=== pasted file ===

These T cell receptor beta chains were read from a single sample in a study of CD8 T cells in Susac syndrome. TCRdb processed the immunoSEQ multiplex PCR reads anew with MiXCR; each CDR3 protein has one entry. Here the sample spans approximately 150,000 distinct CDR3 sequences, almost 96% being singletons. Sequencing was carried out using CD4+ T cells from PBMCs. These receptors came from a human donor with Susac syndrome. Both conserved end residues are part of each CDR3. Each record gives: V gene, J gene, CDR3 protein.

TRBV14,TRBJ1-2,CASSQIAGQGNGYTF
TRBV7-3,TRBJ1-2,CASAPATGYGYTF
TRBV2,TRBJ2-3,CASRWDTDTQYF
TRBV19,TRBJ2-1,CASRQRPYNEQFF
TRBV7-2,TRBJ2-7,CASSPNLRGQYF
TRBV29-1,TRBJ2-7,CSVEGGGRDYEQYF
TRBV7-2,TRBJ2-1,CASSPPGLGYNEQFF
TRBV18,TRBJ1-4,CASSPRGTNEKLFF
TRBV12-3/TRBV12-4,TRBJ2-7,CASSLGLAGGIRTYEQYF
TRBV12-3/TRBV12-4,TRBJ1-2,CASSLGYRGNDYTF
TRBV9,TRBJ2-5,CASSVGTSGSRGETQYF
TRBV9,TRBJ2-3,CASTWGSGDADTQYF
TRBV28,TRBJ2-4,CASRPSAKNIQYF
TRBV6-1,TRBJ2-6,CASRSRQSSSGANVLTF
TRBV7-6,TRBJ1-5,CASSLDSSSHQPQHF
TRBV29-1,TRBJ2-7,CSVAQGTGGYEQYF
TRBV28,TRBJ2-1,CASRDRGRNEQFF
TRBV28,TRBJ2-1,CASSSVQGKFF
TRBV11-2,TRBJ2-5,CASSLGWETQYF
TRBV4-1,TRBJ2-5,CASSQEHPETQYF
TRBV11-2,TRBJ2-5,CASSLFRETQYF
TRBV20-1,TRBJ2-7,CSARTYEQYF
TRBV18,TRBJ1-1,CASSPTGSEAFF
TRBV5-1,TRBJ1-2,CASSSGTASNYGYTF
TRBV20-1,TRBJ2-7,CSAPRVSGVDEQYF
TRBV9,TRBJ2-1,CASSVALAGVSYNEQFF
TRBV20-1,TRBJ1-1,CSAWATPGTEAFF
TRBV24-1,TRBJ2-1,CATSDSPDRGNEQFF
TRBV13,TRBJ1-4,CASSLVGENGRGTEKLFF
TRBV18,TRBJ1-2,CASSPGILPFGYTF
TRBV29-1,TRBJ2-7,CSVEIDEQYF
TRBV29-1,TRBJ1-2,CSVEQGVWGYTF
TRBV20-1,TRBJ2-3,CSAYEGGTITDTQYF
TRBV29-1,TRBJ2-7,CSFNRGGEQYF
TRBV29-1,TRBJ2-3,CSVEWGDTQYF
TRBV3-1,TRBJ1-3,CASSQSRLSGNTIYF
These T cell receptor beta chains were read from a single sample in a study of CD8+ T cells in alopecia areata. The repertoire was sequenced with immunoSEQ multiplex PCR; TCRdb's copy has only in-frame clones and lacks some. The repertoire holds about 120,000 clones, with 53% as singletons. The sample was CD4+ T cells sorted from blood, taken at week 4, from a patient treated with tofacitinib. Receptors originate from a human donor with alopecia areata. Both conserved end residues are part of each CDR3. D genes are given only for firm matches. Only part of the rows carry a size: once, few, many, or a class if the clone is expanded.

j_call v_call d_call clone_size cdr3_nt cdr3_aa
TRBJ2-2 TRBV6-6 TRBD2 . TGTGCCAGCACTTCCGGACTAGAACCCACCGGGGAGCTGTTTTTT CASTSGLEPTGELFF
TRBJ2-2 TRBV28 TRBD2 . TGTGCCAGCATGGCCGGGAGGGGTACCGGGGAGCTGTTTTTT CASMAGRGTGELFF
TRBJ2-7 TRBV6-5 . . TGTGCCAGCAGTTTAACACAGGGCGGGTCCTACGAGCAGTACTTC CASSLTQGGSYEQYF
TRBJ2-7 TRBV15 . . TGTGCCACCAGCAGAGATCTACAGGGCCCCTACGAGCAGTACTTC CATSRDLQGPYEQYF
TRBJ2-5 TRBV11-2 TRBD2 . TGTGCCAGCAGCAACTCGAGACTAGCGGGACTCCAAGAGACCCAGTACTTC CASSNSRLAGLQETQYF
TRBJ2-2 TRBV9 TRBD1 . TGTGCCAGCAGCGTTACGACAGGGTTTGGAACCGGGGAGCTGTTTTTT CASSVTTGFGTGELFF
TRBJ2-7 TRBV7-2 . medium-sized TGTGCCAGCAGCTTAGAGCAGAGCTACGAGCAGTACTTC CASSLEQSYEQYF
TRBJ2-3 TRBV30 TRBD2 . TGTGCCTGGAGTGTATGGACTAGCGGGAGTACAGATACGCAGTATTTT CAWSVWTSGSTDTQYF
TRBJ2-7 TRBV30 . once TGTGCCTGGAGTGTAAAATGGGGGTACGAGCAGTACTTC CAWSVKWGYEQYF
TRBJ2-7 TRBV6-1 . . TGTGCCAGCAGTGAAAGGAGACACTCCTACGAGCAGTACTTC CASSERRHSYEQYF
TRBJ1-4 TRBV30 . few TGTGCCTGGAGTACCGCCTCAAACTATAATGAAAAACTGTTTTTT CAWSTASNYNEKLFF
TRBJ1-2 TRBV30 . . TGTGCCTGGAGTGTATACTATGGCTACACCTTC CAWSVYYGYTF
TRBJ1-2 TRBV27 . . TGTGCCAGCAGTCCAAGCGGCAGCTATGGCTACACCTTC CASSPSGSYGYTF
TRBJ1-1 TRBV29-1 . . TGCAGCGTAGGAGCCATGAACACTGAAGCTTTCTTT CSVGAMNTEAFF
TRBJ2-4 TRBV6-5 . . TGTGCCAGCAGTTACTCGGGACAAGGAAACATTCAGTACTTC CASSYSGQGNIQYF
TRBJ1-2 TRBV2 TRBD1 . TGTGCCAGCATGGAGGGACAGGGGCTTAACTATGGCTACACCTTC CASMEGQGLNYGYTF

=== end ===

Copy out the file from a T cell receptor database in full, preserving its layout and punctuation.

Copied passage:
These T cell receptor beta chains were read from a single sample in a study of CD8 T cells in Susac syndrome. TCRdb processed the immunoSEQ multiplex PCR reads anew with MiXCR; each CDR3 protein has one entry. Here the sample spans approximately 150,000 distinct CDR3 sequences, almost 96% being singletons. Sequencing was carried out using CD4+ T cells from PBMCs. These receptors came from a human donor with Susac syndrome. Both conserved end residues are part of each CDR3. Each record gives: V gene, J gene, CDR3 protein.

TRBV14,TRBJ1-2,CASSQIAGQGNGYTF
TRBV7-3,TRBJ1-2,CASAPATGYGYTF
TRBV2,TRBJ2-3,CASRWDTDTQYF
TRBV19,TRBJ2-1,CASRQRPYNEQFF
TRBV7-2,TRBJ2-7,CASSPNLRGQYF
TRBV29-1,TRBJ2-7,CSVEGGGRDYEQYF
TRBV7-2,TRBJ2-1,CASSPPGLGYNEQFF
TRBV18,TRBJ1-4,CASSPRGTNEKLFF
TRBV12-3/TRBV12-4,TRBJ2-7,CASSLGLAGGIRTYEQYF
TRBV12-3/TRBV12-4,TRBJ1-2,CASSLGYRGNDYTF
TRBV9,TRBJ2-5,CASSVGTSGSRGETQYF
TRBV9,TRBJ2-3,CASTWGSGDADTQYF
TRBV28,TRBJ2-4,CASRPSAKNIQYF
TRBV6-1,TRBJ2-6,CASRSRQSSSGANVLTF
TRBV7-6,TRBJ1-5,CASSLDSSSHQPQHF
TRBV29-1,TRBJ2-7,CSVAQGTGGYEQYF
TRBV28,TRBJ2-1,CASRDRGRNEQFF
TRBV28,TRBJ2-1,CASSSVQGKFF
TRBV11-2,TRBJ2-5,CASSLGWETQYF
TRBV4-1,TRBJ2-5,CASSQEHPETQYF
TRBV11-2,TRBJ2-5,CASSLFRETQYF
TRBV20-1,TRBJ2-7,CSARTYEQYF
TRBV18,TRBJ1-1,CASSPTGSEAFF
TRBV5-1,TRBJ1-2,CASSSGTASNYGYTF
TRBV20-1,TRBJ2-7,CSAPRVSGVDEQYF
TRBV9,TRBJ2-1,CASSVALAGVSYNEQFF
TRBV20-1,TRBJ1-1,CSAWATPGTEAFF
TRBV24-1,TRBJ2-1,CATSDSPDRGNEQFF
TRBV13,TRBJ1-4,CASSLVGENGRGTEKLFF
TRBV18,TRBJ1-2,CASSPGILPFGYTF
TRBV29-1,TRBJ2-7,CSVEIDEQYF
TRBV29-1,TRBJ1-2,CSVEQGVWGYTF
TRBV20-1,TRBJ2-3,CSAYEGGTITDTQYF
TRBV29-1,TRBJ2-7,CSFNRGGEQYF
TRBV29-1,TRBJ2-3,CSVEWGDTQYF
TRBV3-1,TRBJ1-3,CASSQSRLSGNTIYF
These T cell receptor beta chains were read from a single sample in a study of CD8+ T cells in alopecia areata. The repertoire was sequenced with immunoSEQ multiplex PCR; TCRdb's copy has only in-frame clones and lacks some. The repertoire holds about 120,000 clones, with 53% as singletons. The sample was CD4+ T cells sorted from blood, taken at week 4, from a patient treated with tofacitinib. Receptors originate from a human donor with alopecia areata. Both conserved end residues are part of each CDR3. D genes are given only for firm matches. Only part of the rows carry a size: once, few, many, or a class if the clone is expanded.

j_call v_call d_call clone_size cdr3_nt cdr3_aa
TRBJ2-2 TRBV6-6 TRBD2 . TGTGCCAGCACTTCCGGACTAGAACCCACCGGGGAGCTGTTTTTT CASTSGLEPTGELFF
TRBJ2-2 TRBV28 TRBD2 . TGTGCCAGCATGGCCGGGAGGGGTACCGGGGAGCTGTTTTTT CASMAGRGTGELFF
TRBJ2-7 TRBV6-5 . . TGTGCCAGCAGTTTAACACAGGGCGGGTCCTACGAGCAGTACTTC CASSLTQGGSYEQYF
TRBJ2-7 TRBV15 . . TGTGCCACCAGCAGAGATCTACAGGGCCCCTACGAGCAGTACTTC CATSRDLQGPYEQYF
TRBJ2-5 TRBV11-2 TRBD2 . TGTGCCAGCAGCAACTCGAGACTAGCGGGACTCCAAGAGACCCAGTACTTC CASSNSRLAGLQETQYF
TRBJ2-2 TRBV9 TRBD1 . TGTGCCAGCAGCGTTACGACAGGGTTTGGAACCGGGGAGCTGTTTTTT CASSVTTGFGTGELFF
TRBJ2-7 TRBV7-2 . medium-sized TGTGCCAGCAGCTTAGAGCAGAGCTACGAGCAGTACTTC CASSLEQSYEQYF
TRBJ2-3 TRBV30 TRBD2 . TGTGCCTGGAGTGTATGGACTAGCGGGAGTACAGATACGCAGTATTTT CAWSVWTSGSTDTQYF
TRBJ2-7 TRBV30 . once TGTGCCTGGAGTGTAAAATGGGGGTACGAGCAGTACTTC CAWSVKWGYEQYF
TRBJ2-7 TRBV6-1 . . TGTGCCAGCAGTGAAAGGAGACACTCCTACGAGCAGTACTTC CASSERRHSYEQYF
TRBJ1-4 TRBV30 . few TGTGCCTGGAGTACCGCCTCAAACTATAATGAAAAACTGTTTTTT CAWSTASNYNEKLFF
TRBJ1-2 TRBV30 . . TGTGCCTGGAGTGTATACTATGGCTACACCTTC CAWSVYYGYTF
TRBJ1-2 TRBV27 . . TGTGCCAGCAGTCCAAGCGGCAGCTATGGCTACACCTTC CASSPSGSYGYTF
TRBJ1-1 TRBV29-1 . . TGCAGCGTAGGAGCCATGAACACTGAAGCTTTCTTT CSVGAMNTEAFF
TRBJ2-4 TRBV6-5 . . TGTGCCAGCAGTTACTCGGGACAAGGAAACATTCAGTACTTC CASSYSGQGNIQYF
TRBJ1-2 TRBV2 TRBD1 . TGTGCCAGCATGGAGGGACAGGGGCTTAACTATGGCTACACCTTC CASMEGQGLNYGYTF